The disappointing thing on Saturday wasn’t that Plymouth were better than Carlisle. Yes, they had better players – we knew that was likely to be the case.

It was that Carlisle didn’t rise to the occasion in the right way.

You should always want to take on the best sides in your division. You should be fired up by the challenge, as players and team, of trying to match them.

In Carlisle’s case that happened the previous Saturday, at Cardiff in the FA Cup. They certainly rose to the occasion there, but it was the opposite at Brunton Park against one of the better sides in their own division.

United were unable to get a handle on Plymouth and it made me think back to certain players who might have fought to stay in that sort of game a little better.

People like Chris Billy and Tom Taiwo might not have had the touch of a Jack Bridge or a Stefan Scougall. But there would be no-one getting away from them in midfield. There would be that fight and battle all the way over the park.

I feel sorry for Chris Beech in a lot of ways, in terms of what he has been left to work with. It is more apparent than ever what a disaster the Steven Pressley managerial appointment was.

Looking back now at some of the interviews, some of the things put forward about certain players’ stats…certain defenders being up there with the most passes and so on. It just makes you shake your head.

I think Bournemouth’s centre-halves have the most passes in the Premier League, too, and look how they fared against Watford on Saturday.

When watching Carlisle under Pressley it made me question whether the players were fit enough, whether pre-season was done correctly…all sorts of things just didn’t look right.

It seems to have been a shambles from the start. That’s not anyone’s fault in the club at the minute; it’s direction from a manager who promised certain things, pledged how the team would play, but failed to deliver.

Beech is now trying to pick up the baton and it’s clear that any improvements will be small in the short-term.

He has brought in Elliot Watt, who looks a loan signing worth a chance. There was a mixed bag on Saturday – some felt he played ok, others felt differently – but I think there is something there with Watt.

Some of his passing was very good, some wasn’t, but that is going to happen in a team that is getting swamped by the opposition. I thought there were encouraging signs from him overall. He seems a player who takes responsibility and I feel he will be a decent signing.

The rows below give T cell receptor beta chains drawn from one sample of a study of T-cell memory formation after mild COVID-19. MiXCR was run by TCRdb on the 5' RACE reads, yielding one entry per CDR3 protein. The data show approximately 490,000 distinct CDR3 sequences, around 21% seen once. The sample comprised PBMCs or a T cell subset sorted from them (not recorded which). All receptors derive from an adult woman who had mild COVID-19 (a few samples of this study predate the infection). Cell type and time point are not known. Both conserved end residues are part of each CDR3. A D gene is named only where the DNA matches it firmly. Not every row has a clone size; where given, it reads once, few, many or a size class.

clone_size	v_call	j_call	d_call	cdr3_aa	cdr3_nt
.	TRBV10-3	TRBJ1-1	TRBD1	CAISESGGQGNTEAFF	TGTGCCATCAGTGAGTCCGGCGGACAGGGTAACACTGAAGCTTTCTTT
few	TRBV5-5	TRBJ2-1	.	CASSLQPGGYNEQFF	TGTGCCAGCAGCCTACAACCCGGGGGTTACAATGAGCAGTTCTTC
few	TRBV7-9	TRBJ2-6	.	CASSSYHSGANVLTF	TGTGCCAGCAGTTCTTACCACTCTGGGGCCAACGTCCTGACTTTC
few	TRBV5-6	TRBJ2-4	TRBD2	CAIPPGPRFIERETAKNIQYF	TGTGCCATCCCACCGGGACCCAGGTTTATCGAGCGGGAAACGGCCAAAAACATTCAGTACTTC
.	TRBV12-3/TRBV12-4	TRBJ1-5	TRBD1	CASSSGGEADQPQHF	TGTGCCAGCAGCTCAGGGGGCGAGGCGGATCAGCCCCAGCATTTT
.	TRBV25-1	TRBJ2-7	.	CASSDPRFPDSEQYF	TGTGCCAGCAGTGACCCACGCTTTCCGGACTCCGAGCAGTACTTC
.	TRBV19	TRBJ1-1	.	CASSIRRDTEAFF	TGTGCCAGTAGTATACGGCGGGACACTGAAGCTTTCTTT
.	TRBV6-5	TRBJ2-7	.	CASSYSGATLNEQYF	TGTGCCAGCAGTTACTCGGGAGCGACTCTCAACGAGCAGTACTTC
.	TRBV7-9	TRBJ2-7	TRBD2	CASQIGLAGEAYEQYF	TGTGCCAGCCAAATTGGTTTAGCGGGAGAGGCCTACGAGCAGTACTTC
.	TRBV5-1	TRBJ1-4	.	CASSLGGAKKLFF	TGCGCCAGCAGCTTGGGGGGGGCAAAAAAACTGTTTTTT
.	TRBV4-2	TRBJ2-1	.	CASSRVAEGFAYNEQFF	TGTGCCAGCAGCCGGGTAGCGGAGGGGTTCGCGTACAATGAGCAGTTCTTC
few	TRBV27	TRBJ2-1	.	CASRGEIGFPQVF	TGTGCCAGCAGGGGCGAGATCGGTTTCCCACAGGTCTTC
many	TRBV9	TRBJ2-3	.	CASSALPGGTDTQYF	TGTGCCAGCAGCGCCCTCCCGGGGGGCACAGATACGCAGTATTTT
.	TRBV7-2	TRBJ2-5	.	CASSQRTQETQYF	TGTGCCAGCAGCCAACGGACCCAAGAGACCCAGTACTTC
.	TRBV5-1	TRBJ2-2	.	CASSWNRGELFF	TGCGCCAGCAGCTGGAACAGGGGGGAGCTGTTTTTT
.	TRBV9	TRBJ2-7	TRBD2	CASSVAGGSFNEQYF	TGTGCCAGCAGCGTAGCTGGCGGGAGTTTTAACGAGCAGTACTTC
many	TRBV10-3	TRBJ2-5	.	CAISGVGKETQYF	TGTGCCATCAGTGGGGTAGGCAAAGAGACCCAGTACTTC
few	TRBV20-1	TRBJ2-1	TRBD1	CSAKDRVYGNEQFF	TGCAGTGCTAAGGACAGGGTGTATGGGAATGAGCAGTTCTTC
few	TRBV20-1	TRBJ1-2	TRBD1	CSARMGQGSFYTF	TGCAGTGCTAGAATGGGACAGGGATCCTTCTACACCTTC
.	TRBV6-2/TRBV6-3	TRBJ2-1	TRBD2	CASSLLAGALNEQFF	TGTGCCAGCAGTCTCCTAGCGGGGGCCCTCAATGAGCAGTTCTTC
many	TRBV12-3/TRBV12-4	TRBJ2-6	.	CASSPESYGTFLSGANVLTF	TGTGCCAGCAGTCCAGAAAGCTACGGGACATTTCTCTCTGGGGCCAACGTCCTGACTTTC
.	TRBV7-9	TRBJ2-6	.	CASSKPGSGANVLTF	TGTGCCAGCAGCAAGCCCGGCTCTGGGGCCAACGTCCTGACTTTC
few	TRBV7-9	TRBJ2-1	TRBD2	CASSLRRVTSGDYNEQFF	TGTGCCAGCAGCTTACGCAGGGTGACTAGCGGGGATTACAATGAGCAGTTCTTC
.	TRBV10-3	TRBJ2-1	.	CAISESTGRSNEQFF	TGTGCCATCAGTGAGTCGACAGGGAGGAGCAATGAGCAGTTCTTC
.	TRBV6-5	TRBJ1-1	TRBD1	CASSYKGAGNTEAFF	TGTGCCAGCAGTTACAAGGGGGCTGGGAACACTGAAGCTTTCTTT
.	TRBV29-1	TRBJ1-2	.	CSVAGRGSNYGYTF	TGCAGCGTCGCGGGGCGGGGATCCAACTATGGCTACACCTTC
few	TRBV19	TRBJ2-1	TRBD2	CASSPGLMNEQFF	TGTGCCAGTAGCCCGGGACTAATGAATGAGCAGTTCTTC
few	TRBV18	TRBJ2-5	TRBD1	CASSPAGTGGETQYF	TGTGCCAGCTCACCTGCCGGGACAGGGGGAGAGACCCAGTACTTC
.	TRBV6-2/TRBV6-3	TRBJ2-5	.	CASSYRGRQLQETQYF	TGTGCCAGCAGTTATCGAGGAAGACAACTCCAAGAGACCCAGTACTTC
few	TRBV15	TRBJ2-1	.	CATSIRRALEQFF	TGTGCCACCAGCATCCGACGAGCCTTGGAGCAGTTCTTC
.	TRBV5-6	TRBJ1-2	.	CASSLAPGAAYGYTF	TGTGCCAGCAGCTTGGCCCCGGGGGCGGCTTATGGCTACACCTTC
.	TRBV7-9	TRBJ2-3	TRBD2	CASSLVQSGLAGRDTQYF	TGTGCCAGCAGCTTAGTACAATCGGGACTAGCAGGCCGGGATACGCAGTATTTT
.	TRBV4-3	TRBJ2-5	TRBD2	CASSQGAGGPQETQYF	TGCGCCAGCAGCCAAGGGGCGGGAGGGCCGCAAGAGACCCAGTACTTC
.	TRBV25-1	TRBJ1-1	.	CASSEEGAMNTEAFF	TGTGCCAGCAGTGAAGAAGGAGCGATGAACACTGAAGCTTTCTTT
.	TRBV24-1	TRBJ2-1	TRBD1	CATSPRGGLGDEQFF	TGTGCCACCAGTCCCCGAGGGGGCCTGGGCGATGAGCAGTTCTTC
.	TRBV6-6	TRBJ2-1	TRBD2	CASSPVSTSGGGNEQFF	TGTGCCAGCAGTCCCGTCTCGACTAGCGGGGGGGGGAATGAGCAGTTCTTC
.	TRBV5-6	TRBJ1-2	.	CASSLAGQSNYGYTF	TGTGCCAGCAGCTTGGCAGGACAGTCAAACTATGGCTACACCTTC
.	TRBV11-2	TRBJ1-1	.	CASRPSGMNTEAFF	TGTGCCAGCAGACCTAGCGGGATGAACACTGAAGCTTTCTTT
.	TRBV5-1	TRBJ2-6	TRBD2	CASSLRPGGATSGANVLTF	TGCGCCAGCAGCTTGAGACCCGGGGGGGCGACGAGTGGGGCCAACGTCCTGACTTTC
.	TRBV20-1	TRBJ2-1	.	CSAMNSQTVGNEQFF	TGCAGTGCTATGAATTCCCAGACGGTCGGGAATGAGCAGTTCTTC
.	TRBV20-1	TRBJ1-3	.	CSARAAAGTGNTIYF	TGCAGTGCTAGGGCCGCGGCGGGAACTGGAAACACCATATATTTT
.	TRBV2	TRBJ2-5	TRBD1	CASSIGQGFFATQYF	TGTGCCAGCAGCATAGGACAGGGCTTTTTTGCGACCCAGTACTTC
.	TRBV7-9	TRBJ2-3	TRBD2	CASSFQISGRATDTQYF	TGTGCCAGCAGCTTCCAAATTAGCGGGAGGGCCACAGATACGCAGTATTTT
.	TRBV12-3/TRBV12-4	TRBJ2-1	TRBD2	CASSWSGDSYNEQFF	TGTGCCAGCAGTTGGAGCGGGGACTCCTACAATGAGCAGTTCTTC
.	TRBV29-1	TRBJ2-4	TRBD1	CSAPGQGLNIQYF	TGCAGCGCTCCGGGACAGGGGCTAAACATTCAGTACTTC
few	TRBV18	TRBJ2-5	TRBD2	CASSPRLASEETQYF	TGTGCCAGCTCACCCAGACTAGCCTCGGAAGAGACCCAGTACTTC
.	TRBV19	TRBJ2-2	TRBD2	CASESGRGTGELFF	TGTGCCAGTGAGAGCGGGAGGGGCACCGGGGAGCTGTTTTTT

After also moving for defender Max Hunt from Derby, Beech has to go into the market again and produce another couple of players. Hopefully he will be able to do that soon.

In a sense, tomorrow’s replay against Cardiff is another free hit. You wouldn’t be surprised to see Carlisle win this sort of game – that seems to be the nature of this team.

I have said for a while that these players have better performances in them. But it can be easier in occasions when you have that free hit; against Cardiff, Carlisle are not expected to attack and score goals. They are expected to hang on and try and find a way through the game.

In League Two, you are expected to attack and win games, and that’s where the problem comes. United can’t put a complete performance together when they attack and defend, and get the balance right, often enough.

Another win is needed soon and Oldham, on Saturday, is massive. That game will tell me where Carlisle are. I still don’t believe they are going to be down in those bottom few places but at Boundary Park it will be a big test of their ability to produce under pressure.

They are struggling for goals at home but, wherever they play, the same things need to apply. Carlisle need to show the same spirit that they did at Walsall, take chances when they come, keep the back door shut, get a win and build from there.

There may be a temptation to change things tomorrow night, with the important Oldham game in mind – but Carlisle need the money, and extending an FA Cup run could be crucial.

If Cardiff come up not really fancying it, it could be an opportunity for Carlisle; a chance to earn more funds to commit to strengthening the team before the end of the January window.

There are different arguments in terms of how Beech goes about it. There is the option of keeping people fresh for Oldham, and there is the idea of experimenting with something different to try and find a better formula. There is the thought of naming your strongest side to try and get the job done.

Anyone in Saturday’s team, though, probably with the exception of Harry McKirdy, couldn’t really be surprised if they were left out.

Beech is trying to bring a striker in, and January is a tough market for struggling teams. If you are flying, and you need a big hitter to get you over the line, players like that will want to come to a team on the brink of something.

Carlisle won’t be able to entice anyone in like that, though. More likely it will be a case of sifting through under-23 squads, or seeing if there is a veteran out there who is out of favour and wants to come out and get games.